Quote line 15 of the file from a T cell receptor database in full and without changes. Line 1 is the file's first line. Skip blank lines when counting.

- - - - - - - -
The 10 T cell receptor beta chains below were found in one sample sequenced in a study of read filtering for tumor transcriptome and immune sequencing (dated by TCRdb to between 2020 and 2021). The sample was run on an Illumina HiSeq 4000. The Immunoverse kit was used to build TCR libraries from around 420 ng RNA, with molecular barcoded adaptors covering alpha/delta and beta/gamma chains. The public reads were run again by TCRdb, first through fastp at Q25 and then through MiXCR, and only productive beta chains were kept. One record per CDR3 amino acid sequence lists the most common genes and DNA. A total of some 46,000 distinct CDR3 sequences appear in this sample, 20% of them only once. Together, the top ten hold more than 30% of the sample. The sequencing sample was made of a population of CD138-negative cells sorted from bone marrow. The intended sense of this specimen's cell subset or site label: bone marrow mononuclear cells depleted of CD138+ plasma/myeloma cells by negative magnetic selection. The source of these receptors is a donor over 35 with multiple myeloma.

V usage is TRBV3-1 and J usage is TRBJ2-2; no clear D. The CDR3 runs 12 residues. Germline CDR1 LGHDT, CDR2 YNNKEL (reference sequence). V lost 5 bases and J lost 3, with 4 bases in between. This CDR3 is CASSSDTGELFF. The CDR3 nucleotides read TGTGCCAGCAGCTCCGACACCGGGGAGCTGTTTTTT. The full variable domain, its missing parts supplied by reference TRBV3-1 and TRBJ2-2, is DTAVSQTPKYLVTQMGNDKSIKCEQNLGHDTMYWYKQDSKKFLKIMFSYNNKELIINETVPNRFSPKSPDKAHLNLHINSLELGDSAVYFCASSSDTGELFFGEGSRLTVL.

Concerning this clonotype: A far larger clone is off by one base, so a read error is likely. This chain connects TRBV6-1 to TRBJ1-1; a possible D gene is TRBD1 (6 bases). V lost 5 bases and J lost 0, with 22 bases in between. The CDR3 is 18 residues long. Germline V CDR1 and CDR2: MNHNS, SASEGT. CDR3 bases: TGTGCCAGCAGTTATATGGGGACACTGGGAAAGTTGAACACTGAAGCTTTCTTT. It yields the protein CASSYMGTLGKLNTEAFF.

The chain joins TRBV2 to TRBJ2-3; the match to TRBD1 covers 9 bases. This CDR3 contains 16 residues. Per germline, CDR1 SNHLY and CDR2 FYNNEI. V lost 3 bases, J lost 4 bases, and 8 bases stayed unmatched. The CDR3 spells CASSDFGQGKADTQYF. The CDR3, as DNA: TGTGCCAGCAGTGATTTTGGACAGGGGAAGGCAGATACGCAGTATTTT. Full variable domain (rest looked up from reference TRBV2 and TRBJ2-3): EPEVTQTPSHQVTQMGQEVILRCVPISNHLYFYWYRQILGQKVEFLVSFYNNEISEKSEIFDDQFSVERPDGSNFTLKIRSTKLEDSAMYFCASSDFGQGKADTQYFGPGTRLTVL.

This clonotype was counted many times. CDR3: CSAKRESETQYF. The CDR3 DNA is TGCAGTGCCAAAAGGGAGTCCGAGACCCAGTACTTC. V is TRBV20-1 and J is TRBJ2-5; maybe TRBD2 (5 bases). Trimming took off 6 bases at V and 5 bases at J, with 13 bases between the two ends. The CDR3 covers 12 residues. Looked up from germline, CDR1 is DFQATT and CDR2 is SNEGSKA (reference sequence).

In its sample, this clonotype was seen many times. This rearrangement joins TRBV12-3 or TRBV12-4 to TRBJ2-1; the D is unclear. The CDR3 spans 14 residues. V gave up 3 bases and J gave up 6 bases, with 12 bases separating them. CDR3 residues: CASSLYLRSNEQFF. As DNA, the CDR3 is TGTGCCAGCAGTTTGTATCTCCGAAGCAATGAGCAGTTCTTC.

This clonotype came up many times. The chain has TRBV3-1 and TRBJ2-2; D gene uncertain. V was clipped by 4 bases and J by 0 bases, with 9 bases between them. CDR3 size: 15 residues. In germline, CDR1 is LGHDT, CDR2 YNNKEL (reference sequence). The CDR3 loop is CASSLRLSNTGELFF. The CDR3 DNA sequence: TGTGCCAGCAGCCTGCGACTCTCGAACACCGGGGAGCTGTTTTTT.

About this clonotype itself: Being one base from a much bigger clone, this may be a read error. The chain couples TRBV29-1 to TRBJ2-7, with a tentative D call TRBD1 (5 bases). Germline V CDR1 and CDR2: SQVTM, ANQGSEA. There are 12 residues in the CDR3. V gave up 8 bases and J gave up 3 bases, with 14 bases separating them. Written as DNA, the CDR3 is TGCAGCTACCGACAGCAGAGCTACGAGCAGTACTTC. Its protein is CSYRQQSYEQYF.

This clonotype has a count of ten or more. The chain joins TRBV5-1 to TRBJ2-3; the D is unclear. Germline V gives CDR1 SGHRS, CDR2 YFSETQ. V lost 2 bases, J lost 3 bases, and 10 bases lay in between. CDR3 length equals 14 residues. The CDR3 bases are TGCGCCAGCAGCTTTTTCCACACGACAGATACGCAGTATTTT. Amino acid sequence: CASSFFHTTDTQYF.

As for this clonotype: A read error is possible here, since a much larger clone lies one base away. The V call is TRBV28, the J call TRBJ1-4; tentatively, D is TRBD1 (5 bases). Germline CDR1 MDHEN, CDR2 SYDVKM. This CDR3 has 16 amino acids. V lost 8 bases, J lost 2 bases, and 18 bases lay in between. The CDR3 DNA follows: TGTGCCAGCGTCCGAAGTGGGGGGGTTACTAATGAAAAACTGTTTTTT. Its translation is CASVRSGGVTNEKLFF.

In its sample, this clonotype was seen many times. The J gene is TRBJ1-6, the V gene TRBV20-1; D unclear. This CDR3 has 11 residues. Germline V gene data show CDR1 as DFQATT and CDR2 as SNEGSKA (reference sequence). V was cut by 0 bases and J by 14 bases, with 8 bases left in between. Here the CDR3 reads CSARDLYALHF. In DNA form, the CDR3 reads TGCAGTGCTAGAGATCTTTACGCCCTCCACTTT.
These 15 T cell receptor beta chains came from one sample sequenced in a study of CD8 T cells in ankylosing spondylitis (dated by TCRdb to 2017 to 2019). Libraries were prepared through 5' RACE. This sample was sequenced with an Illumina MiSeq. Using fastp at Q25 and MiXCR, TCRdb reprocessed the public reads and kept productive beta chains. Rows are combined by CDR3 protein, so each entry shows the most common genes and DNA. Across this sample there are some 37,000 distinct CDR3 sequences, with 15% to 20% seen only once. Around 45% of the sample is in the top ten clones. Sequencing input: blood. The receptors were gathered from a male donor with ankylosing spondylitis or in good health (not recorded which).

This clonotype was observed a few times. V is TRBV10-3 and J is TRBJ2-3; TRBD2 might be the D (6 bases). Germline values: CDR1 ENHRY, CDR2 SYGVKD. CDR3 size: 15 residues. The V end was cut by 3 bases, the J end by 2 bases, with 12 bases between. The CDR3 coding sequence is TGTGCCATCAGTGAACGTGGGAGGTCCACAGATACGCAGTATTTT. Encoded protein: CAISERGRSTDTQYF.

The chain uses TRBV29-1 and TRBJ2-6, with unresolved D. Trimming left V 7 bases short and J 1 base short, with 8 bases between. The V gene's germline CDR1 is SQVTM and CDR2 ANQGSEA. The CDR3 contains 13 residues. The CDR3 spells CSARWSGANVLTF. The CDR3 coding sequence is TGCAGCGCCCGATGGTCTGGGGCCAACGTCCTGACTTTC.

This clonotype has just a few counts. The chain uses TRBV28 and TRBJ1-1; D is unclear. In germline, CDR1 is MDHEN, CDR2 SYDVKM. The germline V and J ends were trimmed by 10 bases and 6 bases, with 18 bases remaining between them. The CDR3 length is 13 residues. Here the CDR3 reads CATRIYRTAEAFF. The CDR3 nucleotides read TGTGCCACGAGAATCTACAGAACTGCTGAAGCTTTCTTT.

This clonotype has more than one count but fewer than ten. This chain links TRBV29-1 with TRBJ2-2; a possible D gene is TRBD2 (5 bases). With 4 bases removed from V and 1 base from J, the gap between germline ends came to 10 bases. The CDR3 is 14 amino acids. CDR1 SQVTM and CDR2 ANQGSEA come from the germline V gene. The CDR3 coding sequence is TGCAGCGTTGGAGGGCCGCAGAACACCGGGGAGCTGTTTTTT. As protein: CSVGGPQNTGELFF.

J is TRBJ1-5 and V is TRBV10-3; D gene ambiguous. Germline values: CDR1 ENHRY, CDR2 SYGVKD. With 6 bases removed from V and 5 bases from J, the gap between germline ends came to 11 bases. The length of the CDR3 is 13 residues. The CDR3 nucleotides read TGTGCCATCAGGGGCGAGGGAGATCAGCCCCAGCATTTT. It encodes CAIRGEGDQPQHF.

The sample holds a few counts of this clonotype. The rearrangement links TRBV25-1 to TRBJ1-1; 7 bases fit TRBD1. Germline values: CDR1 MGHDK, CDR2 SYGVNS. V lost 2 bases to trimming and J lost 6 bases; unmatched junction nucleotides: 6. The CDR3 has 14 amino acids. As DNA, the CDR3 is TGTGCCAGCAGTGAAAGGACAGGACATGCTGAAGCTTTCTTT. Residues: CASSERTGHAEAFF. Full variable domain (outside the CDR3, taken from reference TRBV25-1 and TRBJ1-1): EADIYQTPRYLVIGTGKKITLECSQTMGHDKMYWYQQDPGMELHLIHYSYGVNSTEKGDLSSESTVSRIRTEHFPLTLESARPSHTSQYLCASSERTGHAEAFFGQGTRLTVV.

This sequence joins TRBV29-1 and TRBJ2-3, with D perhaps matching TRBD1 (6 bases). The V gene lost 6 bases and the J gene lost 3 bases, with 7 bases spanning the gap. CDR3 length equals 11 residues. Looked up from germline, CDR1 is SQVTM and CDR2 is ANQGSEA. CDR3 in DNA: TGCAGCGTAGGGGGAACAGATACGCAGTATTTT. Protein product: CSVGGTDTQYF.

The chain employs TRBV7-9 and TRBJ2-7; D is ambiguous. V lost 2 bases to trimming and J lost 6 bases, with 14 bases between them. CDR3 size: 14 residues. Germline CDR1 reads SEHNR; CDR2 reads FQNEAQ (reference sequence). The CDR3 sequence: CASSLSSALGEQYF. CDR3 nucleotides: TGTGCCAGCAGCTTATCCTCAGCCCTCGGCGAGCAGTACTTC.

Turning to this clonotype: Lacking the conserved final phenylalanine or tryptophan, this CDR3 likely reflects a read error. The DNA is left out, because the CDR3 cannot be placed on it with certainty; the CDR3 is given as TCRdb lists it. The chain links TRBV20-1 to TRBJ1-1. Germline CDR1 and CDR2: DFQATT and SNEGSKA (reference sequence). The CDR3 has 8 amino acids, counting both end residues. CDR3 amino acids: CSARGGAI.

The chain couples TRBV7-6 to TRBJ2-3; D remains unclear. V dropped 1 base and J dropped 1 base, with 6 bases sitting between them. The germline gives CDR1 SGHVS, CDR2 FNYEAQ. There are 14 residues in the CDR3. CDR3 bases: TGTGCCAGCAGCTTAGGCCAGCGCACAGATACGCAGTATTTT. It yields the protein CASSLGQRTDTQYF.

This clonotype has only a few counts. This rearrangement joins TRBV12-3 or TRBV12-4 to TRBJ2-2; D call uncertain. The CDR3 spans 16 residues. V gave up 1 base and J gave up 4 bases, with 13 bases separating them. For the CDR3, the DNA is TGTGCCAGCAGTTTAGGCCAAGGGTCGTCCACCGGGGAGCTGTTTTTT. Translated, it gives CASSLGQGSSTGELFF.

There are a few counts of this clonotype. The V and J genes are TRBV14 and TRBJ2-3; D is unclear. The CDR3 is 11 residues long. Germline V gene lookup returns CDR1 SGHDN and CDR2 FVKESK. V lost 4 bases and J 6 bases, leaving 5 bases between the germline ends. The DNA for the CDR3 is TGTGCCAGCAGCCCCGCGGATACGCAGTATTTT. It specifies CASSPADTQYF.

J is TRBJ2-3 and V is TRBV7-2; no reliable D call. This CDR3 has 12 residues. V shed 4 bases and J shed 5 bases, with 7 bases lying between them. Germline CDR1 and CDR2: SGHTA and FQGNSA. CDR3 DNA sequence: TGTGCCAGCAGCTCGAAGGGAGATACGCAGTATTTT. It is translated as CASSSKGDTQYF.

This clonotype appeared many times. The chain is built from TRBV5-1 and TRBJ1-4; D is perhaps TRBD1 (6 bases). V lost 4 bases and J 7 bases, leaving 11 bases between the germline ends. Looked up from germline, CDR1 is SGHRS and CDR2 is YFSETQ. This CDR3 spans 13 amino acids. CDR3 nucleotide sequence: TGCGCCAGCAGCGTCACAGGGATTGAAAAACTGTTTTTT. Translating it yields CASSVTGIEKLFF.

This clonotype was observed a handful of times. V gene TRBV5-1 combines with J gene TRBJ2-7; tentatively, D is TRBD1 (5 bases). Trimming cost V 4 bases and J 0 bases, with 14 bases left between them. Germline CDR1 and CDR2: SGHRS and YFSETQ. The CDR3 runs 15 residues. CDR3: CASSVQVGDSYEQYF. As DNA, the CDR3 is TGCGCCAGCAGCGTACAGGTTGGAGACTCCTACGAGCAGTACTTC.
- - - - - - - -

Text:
This clonotype has just a few counts. The chain uses TRBV28 and TRBJ1-1; D is unclear. In germline, CDR1 is MDHEN, CDR2 SYDVKM. The germline V and J ends were trimmed by 10 bases and 6 bases, with 18 bases remaining between them. The CDR3 length is 13 residues. Here the CDR3 reads CATRIYRTAEAFF. The CDR3 nucleotides read TGTGCCACGAGAATCTACAGAACTGCTGAAGCTTTCTTT.